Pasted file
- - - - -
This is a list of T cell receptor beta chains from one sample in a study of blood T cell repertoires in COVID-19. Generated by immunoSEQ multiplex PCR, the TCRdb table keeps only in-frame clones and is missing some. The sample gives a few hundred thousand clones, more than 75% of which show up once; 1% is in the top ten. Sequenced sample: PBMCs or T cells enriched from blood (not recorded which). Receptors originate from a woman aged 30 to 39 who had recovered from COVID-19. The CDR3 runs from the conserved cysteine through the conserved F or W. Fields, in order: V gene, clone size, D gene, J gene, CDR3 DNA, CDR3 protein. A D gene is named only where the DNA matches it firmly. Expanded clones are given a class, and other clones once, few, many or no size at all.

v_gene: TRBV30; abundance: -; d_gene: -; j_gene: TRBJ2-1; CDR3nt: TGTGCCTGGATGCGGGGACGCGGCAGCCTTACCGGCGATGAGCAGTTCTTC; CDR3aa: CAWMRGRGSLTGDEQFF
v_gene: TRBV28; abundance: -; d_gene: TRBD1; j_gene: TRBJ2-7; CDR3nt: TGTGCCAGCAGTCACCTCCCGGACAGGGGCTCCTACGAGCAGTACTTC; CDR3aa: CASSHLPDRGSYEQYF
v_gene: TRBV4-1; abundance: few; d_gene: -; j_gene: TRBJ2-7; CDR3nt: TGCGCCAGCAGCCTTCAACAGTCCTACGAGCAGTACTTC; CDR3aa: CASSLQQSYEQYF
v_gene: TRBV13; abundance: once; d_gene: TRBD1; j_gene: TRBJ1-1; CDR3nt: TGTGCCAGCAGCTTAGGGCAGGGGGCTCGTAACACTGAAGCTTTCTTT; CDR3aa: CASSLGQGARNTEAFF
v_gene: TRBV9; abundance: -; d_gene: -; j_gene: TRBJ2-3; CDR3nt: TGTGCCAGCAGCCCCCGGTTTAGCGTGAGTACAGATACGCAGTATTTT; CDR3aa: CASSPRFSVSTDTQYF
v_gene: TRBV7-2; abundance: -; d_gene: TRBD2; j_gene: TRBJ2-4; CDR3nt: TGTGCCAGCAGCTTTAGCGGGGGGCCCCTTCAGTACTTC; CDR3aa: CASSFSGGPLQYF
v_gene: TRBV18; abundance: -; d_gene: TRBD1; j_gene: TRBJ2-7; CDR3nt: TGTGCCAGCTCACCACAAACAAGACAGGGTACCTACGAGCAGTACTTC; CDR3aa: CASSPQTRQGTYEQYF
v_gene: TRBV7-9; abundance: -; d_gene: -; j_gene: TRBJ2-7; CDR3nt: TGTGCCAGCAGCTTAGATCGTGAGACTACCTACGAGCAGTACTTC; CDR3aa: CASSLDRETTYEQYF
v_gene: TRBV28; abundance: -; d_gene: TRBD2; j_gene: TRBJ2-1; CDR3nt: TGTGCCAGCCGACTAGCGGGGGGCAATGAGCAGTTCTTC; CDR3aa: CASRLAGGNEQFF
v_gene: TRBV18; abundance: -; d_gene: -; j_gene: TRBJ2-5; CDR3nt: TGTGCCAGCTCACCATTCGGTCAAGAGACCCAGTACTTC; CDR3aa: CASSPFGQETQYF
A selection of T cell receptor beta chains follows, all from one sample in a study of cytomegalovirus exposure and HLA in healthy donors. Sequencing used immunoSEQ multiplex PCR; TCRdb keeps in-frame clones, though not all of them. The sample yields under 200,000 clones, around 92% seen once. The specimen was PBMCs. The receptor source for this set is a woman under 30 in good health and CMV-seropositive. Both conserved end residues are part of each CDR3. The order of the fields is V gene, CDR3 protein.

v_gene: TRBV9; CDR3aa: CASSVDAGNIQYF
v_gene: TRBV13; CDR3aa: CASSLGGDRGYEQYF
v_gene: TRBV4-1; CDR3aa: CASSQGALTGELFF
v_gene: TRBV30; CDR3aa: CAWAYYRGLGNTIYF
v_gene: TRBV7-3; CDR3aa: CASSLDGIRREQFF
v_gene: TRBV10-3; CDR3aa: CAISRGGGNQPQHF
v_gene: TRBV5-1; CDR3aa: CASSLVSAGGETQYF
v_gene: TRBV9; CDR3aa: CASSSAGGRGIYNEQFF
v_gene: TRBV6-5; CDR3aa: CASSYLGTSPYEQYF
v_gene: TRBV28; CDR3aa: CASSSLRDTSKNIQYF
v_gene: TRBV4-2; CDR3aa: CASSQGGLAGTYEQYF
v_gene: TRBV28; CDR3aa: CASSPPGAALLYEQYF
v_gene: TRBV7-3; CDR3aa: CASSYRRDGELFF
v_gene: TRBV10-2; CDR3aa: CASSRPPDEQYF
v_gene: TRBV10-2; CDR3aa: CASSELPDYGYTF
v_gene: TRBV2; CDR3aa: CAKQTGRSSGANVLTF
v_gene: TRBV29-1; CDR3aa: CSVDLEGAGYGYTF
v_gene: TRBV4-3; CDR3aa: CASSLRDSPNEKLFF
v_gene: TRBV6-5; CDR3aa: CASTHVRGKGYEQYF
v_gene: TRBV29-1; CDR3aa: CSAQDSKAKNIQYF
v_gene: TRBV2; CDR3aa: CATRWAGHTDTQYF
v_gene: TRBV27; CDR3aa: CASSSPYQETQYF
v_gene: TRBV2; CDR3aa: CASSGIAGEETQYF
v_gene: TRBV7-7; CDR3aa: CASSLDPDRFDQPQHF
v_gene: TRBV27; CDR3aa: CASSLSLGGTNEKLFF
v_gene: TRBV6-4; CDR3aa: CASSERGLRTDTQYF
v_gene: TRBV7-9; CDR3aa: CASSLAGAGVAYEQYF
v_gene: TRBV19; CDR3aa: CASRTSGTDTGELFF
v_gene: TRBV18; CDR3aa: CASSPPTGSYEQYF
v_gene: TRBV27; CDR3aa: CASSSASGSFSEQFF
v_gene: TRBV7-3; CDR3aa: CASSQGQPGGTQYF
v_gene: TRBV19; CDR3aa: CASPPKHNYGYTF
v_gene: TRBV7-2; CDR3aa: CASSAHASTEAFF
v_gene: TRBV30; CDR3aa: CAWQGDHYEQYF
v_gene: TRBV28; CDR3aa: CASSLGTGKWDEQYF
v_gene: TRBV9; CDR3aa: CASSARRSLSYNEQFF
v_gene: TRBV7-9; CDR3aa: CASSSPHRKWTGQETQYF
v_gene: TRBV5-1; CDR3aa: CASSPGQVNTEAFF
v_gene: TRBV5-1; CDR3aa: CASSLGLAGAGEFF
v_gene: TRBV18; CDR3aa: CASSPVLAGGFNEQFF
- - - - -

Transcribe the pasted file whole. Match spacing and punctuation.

This is a list of T cell receptor beta chains from one sample in a study of blood T cell repertoires in COVID-19. Generated by immunoSEQ multiplex PCR, the TCRdb table keeps only in-frame clones and is missing some. The sample gives a few hundred thousand clones, more than 75% of which show up once; 1% is in the top ten. Sequenced sample: PBMCs or T cells enriched from blood (not recorded which). Receptors originate from a woman aged 30 to 39 who had recovered from COVID-19. The CDR3 runs from the conserved cysteine through the conserved F or W. Fields, in order: V gene, clone size, D gene, J gene, CDR3 DNA, CDR3 protein. A D gene is named only where the DNA matches it firmly. Expanded clones are given a class, and other clones once, few, many or no size at all.

v_gene: TRBV30; abundance: -; d_gene: -; j_gene: TRBJ2-1; CDR3nt: TGTGCCTGGATGCGGGGACGCGGCAGCCTTACCGGCGATGAGCAGTTCTTC; CDR3aa: CAWMRGRGSLTGDEQFF
v_gene: TRBV28; abundance: -; d_gene: TRBD1; j_gene: TRBJ2-7; CDR3nt: TGTGCCAGCAGTCACCTCCCGGACAGGGGCTCCTACGAGCAGTACTTC; CDR3aa: CASSHLPDRGSYEQYF
v_gene: TRBV4-1; abundance: few; d_gene: -; j_gene: TRBJ2-7; CDR3nt: TGCGCCAGCAGCCTTCAACAGTCCTACGAGCAGTACTTC; CDR3aa: CASSLQQSYEQYF
v_gene: TRBV13; abundance: once; d_gene: TRBD1; j_gene: TRBJ1-1; CDR3nt: TGTGCCAGCAGCTTAGGGCAGGGGGCTCGTAACACTGAAGCTTTCTTT; CDR3aa: CASSLGQGARNTEAFF
v_gene: TRBV9; abundance: -; d_gene: -; j_gene: TRBJ2-3; CDR3nt: TGTGCCAGCAGCCCCCGGTTTAGCGTGAGTACAGATACGCAGTATTTT; CDR3aa: CASSPRFSVSTDTQYF
v_gene: TRBV7-2; abundance: -; d_gene: TRBD2; j_gene: TRBJ2-4; CDR3nt: TGTGCCAGCAGCTTTAGCGGGGGGCCCCTTCAGTACTTC; CDR3aa: CASSFSGGPLQYF
v_gene: TRBV18; abundance: -; d_gene: TRBD1; j_gene: TRBJ2-7; CDR3nt: TGTGCCAGCTCACCACAAACAAGACAGGGTACCTACGAGCAGTACTTC; CDR3aa: CASSPQTRQGTYEQYF
v_gene: TRBV7-9; abundance: -; d_gene: -; j_gene: TRBJ2-7; CDR3nt: TGTGCCAGCAGCTTAGATCGTGAGACTACCTACGAGCAGTACTTC; CDR3aa: CASSLDRETTYEQYF
v_gene: TRBV28; abundance: -; d_gene: TRBD2; j_gene: TRBJ2-1; CDR3nt: TGTGCCAGCCGACTAGCGGGGGGCAATGAGCAGTTCTTC; CDR3aa: CASRLAGGNEQFF
v_gene: TRBV18; abundance: -; d_gene: -; j_gene: TRBJ2-5; CDR3nt: TGTGCCAGCTCACCATTCGGTCAAGAGACCCAGTACTTC; CDR3aa: CASSPFGQETQYF
A selection of T cell receptor beta chains follows, all from one sample in a study of cytomegalovirus exposure and HLA in healthy donors. Sequencing used immunoSEQ multiplex PCR; TCRdb keeps in-frame clones, though not all of them. The sample yields under 200,000 clones, around 92% seen once. The specimen was PBMCs. The receptor source for this set is a woman under 30 in good health and CMV-seropositive. Both conserved end residues are part of each CDR3. The order of the fields is V gene, CDR3 protein.

v_gene: TRBV9; CDR3aa: CASSVDAGNIQYF
v_gene: TRBV13; CDR3aa: CASSLGGDRGYEQYF
v_gene: TRBV4-1; CDR3aa: CASSQGALTGELFF
v_gene: TRBV30; CDR3aa: CAWAYYRGLGNTIYF
v_gene: TRBV7-3; CDR3aa: CASSLDGIRREQFF
v_gene: TRBV10-3; CDR3aa: CAISRGGGNQPQHF
v_gene: TRBV5-1; CDR3aa: CASSLVSAGGETQYF
v_gene: TRBV9; CDR3aa: CASSSAGGRGIYNEQFF
v_gene: TRBV6-5; CDR3aa: CASSYLGTSPYEQYF
v_gene: TRBV28; CDR3aa: CASSSLRDTSKNIQYF
v_gene: TRBV4-2; CDR3aa: CASSQGGLAGTYEQYF
v_gene: TRBV28; CDR3aa: CASSPPGAALLYEQYF
v_gene: TRBV7-3; CDR3aa: CASSYRRDGELFF
v_gene: TRBV10-2; CDR3aa: CASSRPPDEQYF
v_gene: TRBV10-2; CDR3aa: CASSELPDYGYTF
v_gene: TRBV2; CDR3aa: CAKQTGRSSGANVLTF
v_gene: TRBV29-1; CDR3aa: CSVDLEGAGYGYTF
v_gene: TRBV4-3; CDR3aa: CASSLRDSPNEKLFF
v_gene: TRBV6-5; CDR3aa: CASTHVRGKGYEQYF
v_gene: TRBV29-1; CDR3aa: CSAQDSKAKNIQYF
v_gene: TRBV2; CDR3aa: CATRWAGHTDTQYF
v_gene: TRBV27; CDR3aa: CASSSPYQETQYF
v_gene: TRBV2; CDR3aa: CASSGIAGEETQYF
v_gene: TRBV7-7; CDR3aa: CASSLDPDRFDQPQHF
v_gene: TRBV27; CDR3aa: CASSLSLGGTNEKLFF
v_gene: TRBV6-4; CDR3aa: CASSERGLRTDTQYF
v_gene: TRBV7-9; CDR3aa: CASSLAGAGVAYEQYF
v_gene: TRBV19; CDR3aa: CASRTSGTDTGELFF
v_gene: TRBV18; CDR3aa: CASSPPTGSYEQYF
v_gene: TRBV27; CDR3aa: CASSSASGSFSEQFF
v_gene: TRBV7-3; CDR3aa: CASSQGQPGGTQYF
v_gene: TRBV19; CDR3aa: CASPPKHNYGYTF
v_gene: TRBV7-2; CDR3aa: CASSAHASTEAFF
v_gene: TRBV30; CDR3aa: CAWQGDHYEQYF
v_gene: TRBV28; CDR3aa: CASSLGTGKWDEQYF
v_gene: TRBV9; CDR3aa: CASSARRSLSYNEQFF
v_gene: TRBV7-9; CDR3aa: CASSSPHRKWTGQETQYF
v_gene: TRBV5-1; CDR3aa: CASSPGQVNTEAFF
v_gene: TRBV5-1; CDR3aa: CASSLGLAGAGEFF
v_gene: TRBV18; CDR3aa: CASSPVLAGGFNEQFF